# Changeset 4ba22b8

Ignore:
Timestamp:
Mar 11, 2019, 5:34:55 PM (4 years ago)
Branches:
aaron-thesis, arm-eh, cleanup-dtors, enum, forall-pointer-decay, jacob/cs343-translation, jenkins-sandbox, master, new-ast, new-ast-unique-expr, pthread-emulation, qualifiedEnum
Children:
811466d
Parents:
d438111
Message:

thesis: initial ch.6 revisions

File:
1 edited

### Legend:

Unmodified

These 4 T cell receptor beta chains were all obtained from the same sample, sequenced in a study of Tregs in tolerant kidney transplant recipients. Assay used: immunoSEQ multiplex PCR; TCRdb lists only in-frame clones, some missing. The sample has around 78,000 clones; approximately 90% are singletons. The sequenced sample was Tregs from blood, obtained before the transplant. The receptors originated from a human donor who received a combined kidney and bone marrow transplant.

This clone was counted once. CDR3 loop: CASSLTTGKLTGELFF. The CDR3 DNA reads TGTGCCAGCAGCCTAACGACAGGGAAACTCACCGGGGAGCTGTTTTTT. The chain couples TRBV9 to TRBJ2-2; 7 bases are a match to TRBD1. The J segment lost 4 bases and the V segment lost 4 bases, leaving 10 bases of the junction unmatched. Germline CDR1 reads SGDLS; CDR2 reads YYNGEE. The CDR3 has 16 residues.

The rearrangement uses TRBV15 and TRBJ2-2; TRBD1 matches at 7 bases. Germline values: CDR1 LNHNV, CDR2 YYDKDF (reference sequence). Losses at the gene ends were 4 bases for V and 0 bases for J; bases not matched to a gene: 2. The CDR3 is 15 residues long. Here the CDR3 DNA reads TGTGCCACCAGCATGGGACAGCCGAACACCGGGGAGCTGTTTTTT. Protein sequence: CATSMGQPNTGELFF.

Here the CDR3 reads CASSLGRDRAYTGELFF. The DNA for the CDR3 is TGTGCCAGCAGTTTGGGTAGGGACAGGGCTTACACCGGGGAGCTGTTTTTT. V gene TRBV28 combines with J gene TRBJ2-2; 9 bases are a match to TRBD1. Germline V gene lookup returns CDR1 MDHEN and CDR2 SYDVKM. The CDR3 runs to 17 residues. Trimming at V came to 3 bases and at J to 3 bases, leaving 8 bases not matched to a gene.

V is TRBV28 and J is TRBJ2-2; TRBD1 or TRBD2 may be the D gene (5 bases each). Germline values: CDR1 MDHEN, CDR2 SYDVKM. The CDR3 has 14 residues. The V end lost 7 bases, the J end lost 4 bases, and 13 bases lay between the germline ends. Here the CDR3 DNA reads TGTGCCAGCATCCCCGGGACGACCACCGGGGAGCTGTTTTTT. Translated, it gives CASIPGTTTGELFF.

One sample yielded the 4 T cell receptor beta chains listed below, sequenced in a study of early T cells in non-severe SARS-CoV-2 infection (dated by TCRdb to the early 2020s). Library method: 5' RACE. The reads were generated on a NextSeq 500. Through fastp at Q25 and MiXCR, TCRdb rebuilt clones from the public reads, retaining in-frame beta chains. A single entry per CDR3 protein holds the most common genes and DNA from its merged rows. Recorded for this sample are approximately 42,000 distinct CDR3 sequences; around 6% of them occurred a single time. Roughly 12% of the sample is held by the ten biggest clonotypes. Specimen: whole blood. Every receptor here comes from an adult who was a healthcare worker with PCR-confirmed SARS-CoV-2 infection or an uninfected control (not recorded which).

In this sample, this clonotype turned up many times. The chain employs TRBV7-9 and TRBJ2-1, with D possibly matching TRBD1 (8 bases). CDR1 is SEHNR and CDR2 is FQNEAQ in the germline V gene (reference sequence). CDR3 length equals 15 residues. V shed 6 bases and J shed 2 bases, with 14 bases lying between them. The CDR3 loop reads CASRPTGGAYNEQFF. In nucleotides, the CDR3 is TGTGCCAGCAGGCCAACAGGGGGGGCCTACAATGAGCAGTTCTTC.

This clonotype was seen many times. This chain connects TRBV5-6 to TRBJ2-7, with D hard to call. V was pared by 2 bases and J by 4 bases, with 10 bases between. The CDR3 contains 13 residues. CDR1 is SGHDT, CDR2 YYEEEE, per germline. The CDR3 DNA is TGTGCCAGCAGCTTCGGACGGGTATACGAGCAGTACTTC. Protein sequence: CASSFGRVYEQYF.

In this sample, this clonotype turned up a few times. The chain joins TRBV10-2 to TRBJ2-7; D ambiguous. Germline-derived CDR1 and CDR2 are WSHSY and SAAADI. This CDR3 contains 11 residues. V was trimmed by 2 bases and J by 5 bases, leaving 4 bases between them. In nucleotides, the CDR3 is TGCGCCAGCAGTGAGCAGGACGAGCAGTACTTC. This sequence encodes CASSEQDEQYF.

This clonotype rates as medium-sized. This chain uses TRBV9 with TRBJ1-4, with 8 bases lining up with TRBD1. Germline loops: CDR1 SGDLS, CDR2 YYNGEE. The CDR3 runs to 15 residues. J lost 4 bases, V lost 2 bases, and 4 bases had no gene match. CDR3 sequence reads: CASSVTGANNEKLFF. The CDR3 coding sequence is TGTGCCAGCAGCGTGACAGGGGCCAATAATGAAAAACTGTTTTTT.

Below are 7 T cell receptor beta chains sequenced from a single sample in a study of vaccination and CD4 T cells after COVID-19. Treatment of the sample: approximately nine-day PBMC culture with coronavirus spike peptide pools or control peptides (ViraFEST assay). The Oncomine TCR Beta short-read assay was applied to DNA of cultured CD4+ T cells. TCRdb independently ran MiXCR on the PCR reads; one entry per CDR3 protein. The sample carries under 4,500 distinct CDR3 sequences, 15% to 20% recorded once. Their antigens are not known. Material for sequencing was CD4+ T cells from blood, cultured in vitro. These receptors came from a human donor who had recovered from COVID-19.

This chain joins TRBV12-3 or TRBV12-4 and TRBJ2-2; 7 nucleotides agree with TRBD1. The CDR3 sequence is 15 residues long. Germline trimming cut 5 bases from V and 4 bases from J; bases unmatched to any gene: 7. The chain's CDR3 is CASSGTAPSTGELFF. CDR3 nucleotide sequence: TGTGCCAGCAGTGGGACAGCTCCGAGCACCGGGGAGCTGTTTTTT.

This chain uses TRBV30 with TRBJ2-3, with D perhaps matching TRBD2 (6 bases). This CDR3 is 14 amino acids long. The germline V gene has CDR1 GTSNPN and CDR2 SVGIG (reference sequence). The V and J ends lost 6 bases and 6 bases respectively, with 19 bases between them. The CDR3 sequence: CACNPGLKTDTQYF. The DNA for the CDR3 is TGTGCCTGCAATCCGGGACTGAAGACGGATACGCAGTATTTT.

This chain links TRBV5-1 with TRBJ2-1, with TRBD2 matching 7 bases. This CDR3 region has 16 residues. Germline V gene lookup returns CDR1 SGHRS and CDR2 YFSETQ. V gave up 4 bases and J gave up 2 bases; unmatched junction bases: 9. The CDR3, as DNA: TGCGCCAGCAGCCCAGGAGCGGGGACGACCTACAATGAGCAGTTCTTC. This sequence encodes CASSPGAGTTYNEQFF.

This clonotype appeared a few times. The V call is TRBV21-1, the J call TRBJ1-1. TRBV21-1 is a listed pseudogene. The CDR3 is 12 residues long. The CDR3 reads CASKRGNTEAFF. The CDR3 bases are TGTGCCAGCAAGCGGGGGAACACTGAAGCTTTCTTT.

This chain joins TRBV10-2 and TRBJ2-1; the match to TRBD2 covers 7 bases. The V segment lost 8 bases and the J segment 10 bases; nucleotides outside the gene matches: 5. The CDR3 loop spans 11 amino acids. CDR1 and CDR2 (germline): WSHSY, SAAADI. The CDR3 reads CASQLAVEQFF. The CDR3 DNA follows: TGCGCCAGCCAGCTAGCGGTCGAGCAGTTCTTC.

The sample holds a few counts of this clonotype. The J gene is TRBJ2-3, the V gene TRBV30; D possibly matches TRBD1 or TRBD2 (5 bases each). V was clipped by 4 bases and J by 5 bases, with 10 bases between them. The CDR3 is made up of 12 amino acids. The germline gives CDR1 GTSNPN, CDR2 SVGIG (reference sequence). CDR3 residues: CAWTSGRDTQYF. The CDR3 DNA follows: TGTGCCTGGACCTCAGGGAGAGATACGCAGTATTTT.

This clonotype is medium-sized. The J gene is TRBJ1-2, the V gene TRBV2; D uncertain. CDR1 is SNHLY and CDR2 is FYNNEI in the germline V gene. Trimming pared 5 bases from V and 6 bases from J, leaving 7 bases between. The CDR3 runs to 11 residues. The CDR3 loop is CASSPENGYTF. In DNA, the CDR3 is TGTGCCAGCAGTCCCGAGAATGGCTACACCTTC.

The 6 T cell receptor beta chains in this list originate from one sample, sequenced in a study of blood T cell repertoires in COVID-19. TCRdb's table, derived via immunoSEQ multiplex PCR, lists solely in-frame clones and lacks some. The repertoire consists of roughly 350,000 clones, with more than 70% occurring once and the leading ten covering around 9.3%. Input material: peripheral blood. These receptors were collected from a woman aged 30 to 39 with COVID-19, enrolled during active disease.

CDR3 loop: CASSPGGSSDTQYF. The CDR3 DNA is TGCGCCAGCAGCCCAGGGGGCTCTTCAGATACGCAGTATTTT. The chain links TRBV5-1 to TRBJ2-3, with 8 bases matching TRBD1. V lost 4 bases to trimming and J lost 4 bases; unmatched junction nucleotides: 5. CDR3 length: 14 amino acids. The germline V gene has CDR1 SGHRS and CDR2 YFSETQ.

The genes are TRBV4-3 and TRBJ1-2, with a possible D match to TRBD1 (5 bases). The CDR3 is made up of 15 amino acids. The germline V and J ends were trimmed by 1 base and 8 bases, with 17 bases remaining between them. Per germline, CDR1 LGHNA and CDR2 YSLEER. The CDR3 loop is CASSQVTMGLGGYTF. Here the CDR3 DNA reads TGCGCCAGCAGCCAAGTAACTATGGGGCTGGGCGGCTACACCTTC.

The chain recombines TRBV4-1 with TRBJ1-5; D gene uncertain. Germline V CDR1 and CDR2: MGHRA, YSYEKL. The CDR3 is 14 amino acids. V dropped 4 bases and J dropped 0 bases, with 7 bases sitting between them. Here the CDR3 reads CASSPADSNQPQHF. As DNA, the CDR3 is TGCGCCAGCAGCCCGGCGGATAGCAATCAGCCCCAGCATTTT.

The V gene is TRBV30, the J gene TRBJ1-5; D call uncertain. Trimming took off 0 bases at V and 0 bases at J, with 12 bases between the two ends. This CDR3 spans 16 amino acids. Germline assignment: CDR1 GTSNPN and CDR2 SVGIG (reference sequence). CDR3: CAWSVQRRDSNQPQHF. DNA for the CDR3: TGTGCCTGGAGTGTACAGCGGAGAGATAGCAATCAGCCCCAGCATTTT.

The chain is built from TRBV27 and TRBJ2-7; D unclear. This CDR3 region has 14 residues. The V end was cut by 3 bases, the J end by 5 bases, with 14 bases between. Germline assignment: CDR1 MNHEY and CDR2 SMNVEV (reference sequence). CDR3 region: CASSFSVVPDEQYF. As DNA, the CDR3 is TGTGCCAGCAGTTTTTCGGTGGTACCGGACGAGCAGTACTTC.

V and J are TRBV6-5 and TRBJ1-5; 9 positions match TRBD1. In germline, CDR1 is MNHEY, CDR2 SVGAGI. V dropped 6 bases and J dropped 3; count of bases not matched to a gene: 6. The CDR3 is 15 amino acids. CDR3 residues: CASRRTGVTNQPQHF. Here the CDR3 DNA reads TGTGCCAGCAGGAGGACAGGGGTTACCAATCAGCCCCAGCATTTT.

rd438111 \label{expr-chap} I have implemented a prototype system to test the practical effectiveness of the various algorithms described in Chapters~\ref{resolution-chap} and~\ref{env-chap}. I implemented a prototype system to test the practical effectiveness of the various algorithms described in Chapters~\ref{resolution-chap} and~\ref{env-chap}. This prototype system implements the expression resolution pass of the \CFA{} compiler, \CFACC{}, with a simplified version of the \CFA{} type system and a parser to read in problem instances, and is published online under a permissive licence\footnote{\url{https://github.com/cforall/resolv-proto}}. The resolver prototype allows for quicker iteration on algorithms due to its simpler language model and lack of a requirement to generate runnable code, yet captures enough of the nuances of \CFA{} to have some predictive power for the runtime performance of algorithmic variants in \CFACC{} itself. I have implemented an optional \CFACC{} pass which generates test inputs for the resolver prototype from \CFA{} translation units; since at this juncture all development in \CFA{} is done by our research team, I have tested the prototype system on all \CFA{} code currently extant, primarily the standard library and compiler test suite. The resolver prototype allows for quicker iteration on algorithms due to its simpler language model and lack of a requirement to generate runnable code, yet captures enough of the nuances of \CFA{} to have predictive power for the runtime performance of algorithmic variants in \CFACC{} itself. \CFACC{} can generate realistic test inputs for the resolver prototype from equivalent \CFA{} code; the generated test inputs currently comprise all \CFA{} code currently extant, $9,000$ lines drawn primarily from the standard library and compiler test suite. \CFACC{} is also instrumented to produce a number of code metrics. These metrics were used to construct synthetic test inputs during development of the resolver prototype; these synthetic inputs provided useful design guidance, but the performance results presented in this chapter are based on the more realistic directly-generated inputs. % There are three sources of problem instances for the resolver prototype. The resolver prototype can express most of the \CFA{} features described in Chapter~\ref{cfa-chap}. It supports both monomorphic and polymorphic functions, with type assertions for polymorphic functions. Traits are not explicitly represented, but \CFACC{} inlines traits before the resolver pass, so this is a faithful representation of the existing compiler problem. Traits are not explicitly represented, but \CFACC{} inlines traits before the resolver pass, so this is a faithful representation of the existing compiler. The prototype system supports variable declarations as well as function declarations, and has a lexical-scoping scheme and \CFA{}-like overloading rules. The type system of the resolver prototype also captures key aspects of the \CFA{} type system. \emph{Concrete types} represent the built-in arithmetic types of \CFA{}, along with the implicit conversions between them. Each concrete type is represented by an integer ID, and the conversion cost from $x$ to $y$ is $|y-x|$, a safe conversion if $y > x$, or an unsafe conversion if $y < x$. This is markedly simpler than the graph of conversion costs in \CFA{} (Figure~\ref{safe-conv-graph-fig}), but captures the essentials of the design well. \emph{Concrete types} represent the built-in arithmetic types of \CFA{}, along with the implicit conversions among them. Each concrete type is represented by an integer identifier, and the conversion cost from $x$ to $y$ is $|y-x|$, a safe conversion if $y > x$, or an unsafe conversion if $y < x$. This scheme is markedly simpler than the graph of conversion costs in \CFA{} (Figure~\ref{safe-conv-fig}), but captures the essentials of the design. For simplicity, !zero_t! and !one_t!, the types of !0! and !1!, are represented by the type corresponding to !int!. \emph{Named types} are analogues to \CFA{} aggregates, such as structs and unions; aggregate fields are encoded as unary functions from the struct type to the field type, named based on the field name. \emph{Named types} are analogues to \CFA{} aggregates, such as structs and unions; aggregate fields are encoded as unary functions from the struct type to the field type, with the function named based on the field name. Named types also support type parameters, and as such can represent generic types as well. Generic named types are used to represent the built-in parameterized types of \CFA{} as well; !T*! is encoded as \texttt{\#\$ptr}. \CFA{} arrays are also represented as pointers, to simulate array-to-pointer decay, while top-level reference types are replaced by their referent to simulate the variety of reference conversions. Function types have first-class representation in the prototype as the type of both function declarations and function pointers, though the function type in the prototype system loses information about type assertions, so polymorphic function pointers cannot be expressed. Void and tuple types are also supported in the prototype, to express the multiple-return-value functions in \CFA{}, though varargs functions and !ttype! tuple-typed type variables are absent from the prototype system. \emph{Function types} have first-class representation in the prototype as well; \CFA{} function function pointers are represented as variables with the appropriate function type, though \CFA{} polymorphic function pointers cannot be represented, as the prototype system function type does not store information about type assertions. \emph{Void} and \emph{tuple types} are also supported in the prototype, to express the multiple-return-value functions in \CFA{}, though varargs functions and !ttype! tuple-typed type variables are absent from the prototype system. The prototype system also does not represent type qualifiers (\eg{} !const!, !volatile!), so all such qualifiers are stripped during conversion to the prototype system. The resolver prototype supports three sorts of expressions in its input language. The simplest are \emph{value expressions}, which are expressions declared to be a certain type; these implement literal expressions in \CFA{}, and, already being typed, are passed through the resolver unchanged. The second sort, \emph{name expressions}, represent a variable expression in \CFA{}; these contain the name of a variable or function, and are matched to an appropriate declaration overloading that name by the resolver. The second sort, \emph{name expressions}, represent a variable expression in \CFA{}; these contain the name of a variable or function, and are matched to an appropriate declaration overloading that name. The third input expression, the \emph{function expression}, represents a call to a function, with a name and zero or more argument subexpressions. As is usual in \CFA{}, operators are represented as function calls; however, as mentioned above, the prototype system represents field access expressions !a.f! as function expressions as well. The main area for future expansion in the design of the resolver prototype is conversions. Cast expressions are implemented in the output language of the resolver, but cannot be expressed in the input. The only implicit conversions supported are between the arithmetic-like concrete types, which captures most, but not all, of \CFA{}'s built-in implicit conversions\footnote{Notable absences include \lstinline{void*} to other pointer types, or \lstinline{0} to pointer types.}. The only implicit conversions supported are among the arithmetic-like concrete types, which captures most, but not all, of \CFA{}'s built-in implicit conversions\footnote{Notable absences include \lstinline{void*} to other pointer types, or \lstinline{0} to pointer types.}. Future work should include a way to express implicit (and possibly explicit) conversions in the input language, with an investigation of the most efficient way to handle implicit conversions, and potentially a design for user-defined conversions. As discussed above, for speed of development the resolver prototype works over a simplified version of the \CFA{} type system. The build system for the resolver prototype uses a number of conditional compilation flags to switch between algorithm variants while retaining maximally shared code. The build system for the resolver prototype uses a number of conditional compilation flags to switch among algorithm variants while retaining maximally shared code. A distinct executable name is also generated for each algorithmic variant so that distinct variants can be more easily tested against each other. The primary architectural difference between the resolver prototype and \CFACC{} is that the prototype system uses a simple mark-and-sweep garbage collector for memory management, while \CFACC{} takes a manual memory management approach. This decision was made for the purpose of faster development iteration, but has proved to be a significant performance benefit as well. \CFACC{} frequently needs to make deep clones of large object graphs to ensure memory ownership (followed by eventual deletion of these clones), an unnecessarily time-consuming process. The prototype, on the other hand, only needs to clone modified nodes, and can share identical subsets of the object graph. The key design decision enabling this is that all subnodes are held by !const! pointer, and thus cannot be mutated once they have been stored in a parent node. With minimal programming discipline, it can thus be ensured that any expression is either mutable or shared, but never both; the Dotty research compiler for Scala takes a similar architectural approach\cite{Dotty-github}. The tree mutator abstraction is designed to take advantage of this, only creating new nodes if a node must actually be mutated. I attempted to port this garbage collector to \CFACC{}, but without success. The GC could be used for memory management with few changes to the code-base, but without a substantial re-write to enforce the same !const! children'' discipline \CFACC{} could not take advantage of the potential to share sub-objects; without sharing of sub-objects the GC variant of \CFACC{} must do all the same allocations and deletions and garbage-collector overhead degraded performance unacceptably (though it did fix some known memory leaks introduced by failures of the existing manual memory management scheme). Another minor architectural difference between \CFACC{} and the prototype system is that \CFACC{} makes extensive use of the pointer-based !std::list!, !std::set!, and !std::map! data structures, while the prototype uses the array-based !std::vector! and the hash-based !unordered_! variants of !set! and !map! instead. Porting the prototype to use the pointer-based data structures resulted in modest performance regressions, whereas preliminary results results from porting \CFACC{} to use !std::vector! over !std::list! also showed performance regressions, in some cases significant. The primary architectural difference between the resolver prototype and \CFACC{} is that the prototype system uses a simple mark-and-sweep garbage collector for memory management, while \CFACC{} uses a manual memory-management approach. This architectural difference affects the mutation patterns used by both systems: \CFACC{} frequently makes deep clones of multi-node object graphs to ensure that there is a single owner'' for each object which can safely delete it later; the prototype system, by contrast, relies on its garbage collector to handle ownership, and can often copy pointers rather than cloning objects. The resolver prototype thus only needs to clone nodes which it modifies, and can share un-modified children between clones; the tree mutator abstraction in the prototype is designed to take advantage of this property. The key design decision enabling this is that all child nodes are held by !const! pointer, and thus cannot be mutated once they have been stored in a parent node. With minimal programming discipline, it can thus be ensured that any expression is either mutable or shared, but never both; the Dotty research compiler for Scala takes a similar architectural approach \cite{Dotty-github}. Given the significantly better performance results from the resolver prototype than \CFACC{} and profiling data showing that memory allocation is a large component of \CFACC{} runtime, I attempted to port this garbage collector to \CFACC{}, but without success. The GC could be used for memory management with few changes to the code-base, but without a substantial re-write to enforce the same !const! children'' discipline, \CFACC{} could not take advantage of the potential to share sub-objects; without sharing of sub-objects the GC variant of \CFACC{} must do all the same allocations and deletions and garbage-collector overhead degraded performance unacceptably (though it did fix some known memory leaks introduced by failures of the existing manual memory-management scheme). Another minor architectural difference between the prototype system and \CFACC{} is that \CFACC{} makes extensive use of the pointer-based !std::list!, !std::set!, and !std::map! data structures, while the prototype uses the array-based !std::vector! and the hash-based !unordered_! variants of !set! and !map! instead. Porting the prototype to use the pointer-based data structures resulted in modest performance regressions, whereas preliminary results from porting \CFACC{} to use !std::vector! over !std::list! also showed performance regressions, in some cases significant. The relative performance impact of this architectural difference is unclear, and thus excluded from consideration. The final difference between \CFACC{} and the resolver prototype is that, as an experiment in language usability, the prototype performs resolution-based rather than unification-based assertion satisfaction, as discussed in Section~\ref{resn-conclusion-sec}. This enables coding patterns not available in \CFACC{}, \eg{} a more flexible approach to type assertion satisfaction and better handling of functions returning polymorphic type variables that do not exist in the parameter list. This change enables coding patterns not available in \CFACC{}, \eg{} a more flexible approach to type assertion satisfaction and better handling of functions returning polymorphic type variables that do not exist in the parameter list. The experimental results in Section~\ref{proto-exp-sec} indicate that this choice is not a barrier to a performant resolver. % \TODO{test performance; shouldn't be too hard to change \texttt{resolveAssertions} to use unification} \section{Prototype Experiments} \label{proto-exp-sec} The primary performance experiments for this thesis were conducted using the resolver prototype on problem instances generated from actual \CFA{} code using the method described in Section~\ref{rp-features-sec}. The prototype was compiled in 24 variants over 3 variables, with variants identified by the hyphen-separated concatenation of their short codes, \eg{} \textsc{bu-imm-bas} for bottom-up traversal, immediate assertion satisfaction, basic type environment. The primary performance experiments for this thesis are conducted using the resolver prototype on problem instances generated from actual \CFA{} code using the method described in Section~\ref{rp-features-sec}. The prototype is compiled in 24 variants over 3 variables, with variants identified by the hyphen-separated concatenation of their short codes, \eg{} \textsc{bu-imm-bas} for bottom-up traversal, immediate assertion satisfaction, basic type environment. The variables and their values are as follows: \begin{description} \item[Basic] (\textsc{bas}) Bilson-style type environment with hash-based equivalence class storage, as discussed in Section~\ref{naive-env-sec}. \item[Incremental Inheritance] (\textsc{inc}) Incremental inheritance variant sharing unmodified common parent information between environments, as discussed in Section~\ref{inc-env-sec}. \item[Persistent union-find] (\textsc{per}) Union-find-based environment, using the persistent variant discussed in Section~\ref{env-persistent-union-find} for backtracking and combination. The requirement of this type environment for common root environments for combination is incompatible with the caching used in the top-down traversal direction, and thus no \textsc{td-*-per} algorithms are tested. \item[Incremental Inheritance] (\textsc{inc}) Incremental-inheritance variant sharing unmodified common parent information among environments, as discussed in Section~\ref{inc-env-sec}. \item[Persistent union-find] (\textsc{per}) Union-find-based environment, using the persistent variant discussed in Section~\ref{env-persistent-union-find} for backtracking and combination. This variant requires that all pairs of type arguments used as arguments to$combine\$ descent from a common root environment; this requirement is incompatible with the caching used in the top-down traversal direction, and thus no \textsc{td-*-per} algorithms are tested. \end{description} \end{description} To test the various algorithms, the resolver prototype was compiled using \texttt{g++} 6.5.0 with each of the 24 valid combinations of variables\footnote{Namely, all combinations except \textsc{td-*-per}.}, and then timed running each of the \CFA{}-derived test inputs. Terminal output was suppressed for all tests to avoid confounding factors in the timing results, and all tests were run three times in series, with the median result reported in all cases. To test the various algorithms, the resolver prototype is compiled using \texttt{g++} 6.5.0 with each of the 24 valid combinations of variables\footnote{Namely, all combinations except \textsc{td-*-per}.}, and then timed running each of the \CFA{}-derived test inputs. Terminal output is suppressed for all tests to avoid confounding factors in the timing results, and all tests are run three times in series, with the median result reported in all cases. The medians are representative data points; considering test cases that took at least 0.2~s to run, the average run was within 2\% of the reported median runtime, and no run diverged by more than 20\% of median runtime or 5.5~s. The memory results are even more consistent, with no run exceeding 2\% difference from median in peak resident set size, and 93\% of tests not recording any difference within the 1~KB granularity of the measurement software. The memory results are even more consistent, with no run exceeding 2\% difference from median in peak resident set size, and 93\% of tests recording identical peak memory usage within the 1~KB granularity of the measurement software. All tests were run on a machine with 128~GB of RAM and 64 cores running at 2.2~GHz. As a matter of experimental practicality, test runs which exceeded 8~GB of peak resident memory usage were excluded from the data set. This is a reasonable real-world restriction, as a compiler which is merely slow may be accommodated with patience, but one which uses in excess of 8~GB of RAM may be impossible to run on many currently deployed computer systems. The \textsc{bu-dca-bas} and \textsc{bu-dca-per} variants were able to run all 131 test inputs to completion under this restriction, with maximum memory usage of 70~MB and 78~MB, respectively, which validates its selection as an error threshold. As a matter of experimental practicality, test runs that exceeded 8~GB of peak resident memory usage are excluded from the data set. This restriction is justifiable by real-world use, as a compiler that is merely slow may be accommodated with patience, but one that uses in excess of 8~GB of RAM may be impossible to run on many currently deployed computer systems. 8~GB of RAM is not typical of the memory usage of the best-peforming two variants, \textsc{bu-dca-bas} and \textsc{bu-dca-per}, which were able to run all 131 test inputs to completion  with maximum memory usage of 70~MB and 78~MB, respectively. However, this threshold did eliminate a significant number of algorithm-test variants, with the worst-performing variant, \textsc{td-imm-inc}, only completing 62 test inputs within the memory bound. Full results for tests completed by algorithm variant are presented in Figure~\ref{tests-completed-fig}.